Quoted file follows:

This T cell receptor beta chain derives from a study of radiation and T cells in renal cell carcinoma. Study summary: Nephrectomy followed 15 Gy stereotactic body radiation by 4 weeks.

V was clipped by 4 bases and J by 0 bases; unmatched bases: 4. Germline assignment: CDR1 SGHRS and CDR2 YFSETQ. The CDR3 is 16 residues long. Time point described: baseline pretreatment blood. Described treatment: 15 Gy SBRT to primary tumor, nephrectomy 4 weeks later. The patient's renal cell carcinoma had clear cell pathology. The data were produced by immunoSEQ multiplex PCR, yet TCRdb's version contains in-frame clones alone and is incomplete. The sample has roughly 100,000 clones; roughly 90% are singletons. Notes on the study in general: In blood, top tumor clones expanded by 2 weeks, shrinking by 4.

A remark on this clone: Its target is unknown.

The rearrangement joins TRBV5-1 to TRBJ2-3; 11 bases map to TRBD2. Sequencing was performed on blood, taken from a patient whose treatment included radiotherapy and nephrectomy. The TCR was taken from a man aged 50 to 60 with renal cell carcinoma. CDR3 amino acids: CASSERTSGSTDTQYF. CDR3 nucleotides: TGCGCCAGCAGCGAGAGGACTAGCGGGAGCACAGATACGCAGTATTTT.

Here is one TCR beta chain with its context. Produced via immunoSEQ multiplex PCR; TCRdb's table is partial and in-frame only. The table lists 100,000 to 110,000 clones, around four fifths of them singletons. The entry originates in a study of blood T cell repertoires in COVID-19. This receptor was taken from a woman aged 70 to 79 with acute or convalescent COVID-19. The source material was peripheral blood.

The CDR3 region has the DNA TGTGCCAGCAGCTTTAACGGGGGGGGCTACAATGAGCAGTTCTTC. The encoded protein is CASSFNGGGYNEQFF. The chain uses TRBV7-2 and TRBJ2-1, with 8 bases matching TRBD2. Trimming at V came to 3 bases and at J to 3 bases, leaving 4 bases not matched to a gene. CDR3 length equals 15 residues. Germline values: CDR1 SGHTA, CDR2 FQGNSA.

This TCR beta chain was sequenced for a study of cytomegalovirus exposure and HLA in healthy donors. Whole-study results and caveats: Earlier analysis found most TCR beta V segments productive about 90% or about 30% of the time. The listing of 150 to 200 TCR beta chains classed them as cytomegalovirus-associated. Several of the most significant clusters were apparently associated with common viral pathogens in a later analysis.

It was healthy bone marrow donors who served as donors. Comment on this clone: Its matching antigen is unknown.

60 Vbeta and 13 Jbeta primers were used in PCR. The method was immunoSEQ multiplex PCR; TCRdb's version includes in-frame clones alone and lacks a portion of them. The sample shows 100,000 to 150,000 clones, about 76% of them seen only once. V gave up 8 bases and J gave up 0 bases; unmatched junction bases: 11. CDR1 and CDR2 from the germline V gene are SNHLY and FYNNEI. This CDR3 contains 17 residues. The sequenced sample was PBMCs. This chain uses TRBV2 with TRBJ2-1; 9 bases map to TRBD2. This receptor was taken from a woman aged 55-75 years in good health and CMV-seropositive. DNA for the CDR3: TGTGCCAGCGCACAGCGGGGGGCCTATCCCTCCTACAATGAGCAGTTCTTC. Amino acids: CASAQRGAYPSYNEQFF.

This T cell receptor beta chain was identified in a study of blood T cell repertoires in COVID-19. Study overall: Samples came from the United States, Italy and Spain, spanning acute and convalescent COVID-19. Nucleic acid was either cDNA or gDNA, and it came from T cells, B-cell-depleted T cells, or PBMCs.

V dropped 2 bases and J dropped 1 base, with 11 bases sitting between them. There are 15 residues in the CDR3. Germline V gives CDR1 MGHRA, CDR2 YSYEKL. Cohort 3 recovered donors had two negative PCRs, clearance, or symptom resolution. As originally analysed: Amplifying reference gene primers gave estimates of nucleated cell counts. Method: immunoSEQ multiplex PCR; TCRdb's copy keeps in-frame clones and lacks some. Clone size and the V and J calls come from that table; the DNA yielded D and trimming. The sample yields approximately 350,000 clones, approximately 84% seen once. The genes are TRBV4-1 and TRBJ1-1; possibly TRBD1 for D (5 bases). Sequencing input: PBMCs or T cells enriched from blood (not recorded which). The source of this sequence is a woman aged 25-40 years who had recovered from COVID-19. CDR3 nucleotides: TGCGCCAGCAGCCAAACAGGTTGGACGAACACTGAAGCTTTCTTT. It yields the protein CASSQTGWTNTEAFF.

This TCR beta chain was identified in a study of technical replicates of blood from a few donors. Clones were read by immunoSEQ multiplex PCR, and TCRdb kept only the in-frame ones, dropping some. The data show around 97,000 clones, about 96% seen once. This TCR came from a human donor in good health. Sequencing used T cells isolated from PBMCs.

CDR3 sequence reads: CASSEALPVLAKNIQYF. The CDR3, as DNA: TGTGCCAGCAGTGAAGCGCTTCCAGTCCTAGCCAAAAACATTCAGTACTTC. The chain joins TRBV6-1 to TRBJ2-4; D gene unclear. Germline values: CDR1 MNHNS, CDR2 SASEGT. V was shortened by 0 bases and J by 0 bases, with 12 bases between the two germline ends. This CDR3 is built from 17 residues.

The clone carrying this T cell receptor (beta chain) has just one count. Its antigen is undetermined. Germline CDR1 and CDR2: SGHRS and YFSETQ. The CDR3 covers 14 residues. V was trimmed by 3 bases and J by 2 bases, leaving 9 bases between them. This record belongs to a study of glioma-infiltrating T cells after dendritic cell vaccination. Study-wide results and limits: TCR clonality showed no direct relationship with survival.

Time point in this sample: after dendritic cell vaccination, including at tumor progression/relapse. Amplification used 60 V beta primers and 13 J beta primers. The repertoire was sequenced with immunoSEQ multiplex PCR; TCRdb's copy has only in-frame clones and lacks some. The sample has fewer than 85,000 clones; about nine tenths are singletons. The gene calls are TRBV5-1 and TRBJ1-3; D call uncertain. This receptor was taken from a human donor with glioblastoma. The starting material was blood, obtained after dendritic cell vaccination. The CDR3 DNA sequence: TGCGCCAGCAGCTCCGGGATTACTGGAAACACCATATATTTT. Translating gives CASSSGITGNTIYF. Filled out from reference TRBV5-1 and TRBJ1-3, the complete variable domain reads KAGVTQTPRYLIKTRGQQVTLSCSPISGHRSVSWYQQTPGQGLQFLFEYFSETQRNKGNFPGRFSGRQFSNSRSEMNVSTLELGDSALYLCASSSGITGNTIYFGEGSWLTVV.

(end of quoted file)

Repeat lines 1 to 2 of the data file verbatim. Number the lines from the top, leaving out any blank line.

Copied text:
This T cell receptor beta chain derives from a study of radiation and T cells in renal cell carcinoma. Study summary: Nephrectomy followed 15 Gy stereotactic body radiation by 4 weeks.

V was clipped by 4 bases and J by 0 bases; unmatched bases: 4. Germline assignment: CDR1 SGHRS and CDR2 YFSETQ. The CDR3 is 16 residues long. Time point described: baseline pretreatment blood. Described treatment: 15 Gy SBRT to primary tumor, nephrectomy 4 weeks later. The patient's renal cell carcinoma had clear cell pathology. The data were produced by immunoSEQ multiplex PCR, yet TCRdb's version contains in-frame clones alone and is incomplete. The sample has roughly 100,000 clones; roughly 90% are singletons. Notes on the study in general: In blood, top tumor clones expanded by 2 weeks, shrinking by 4.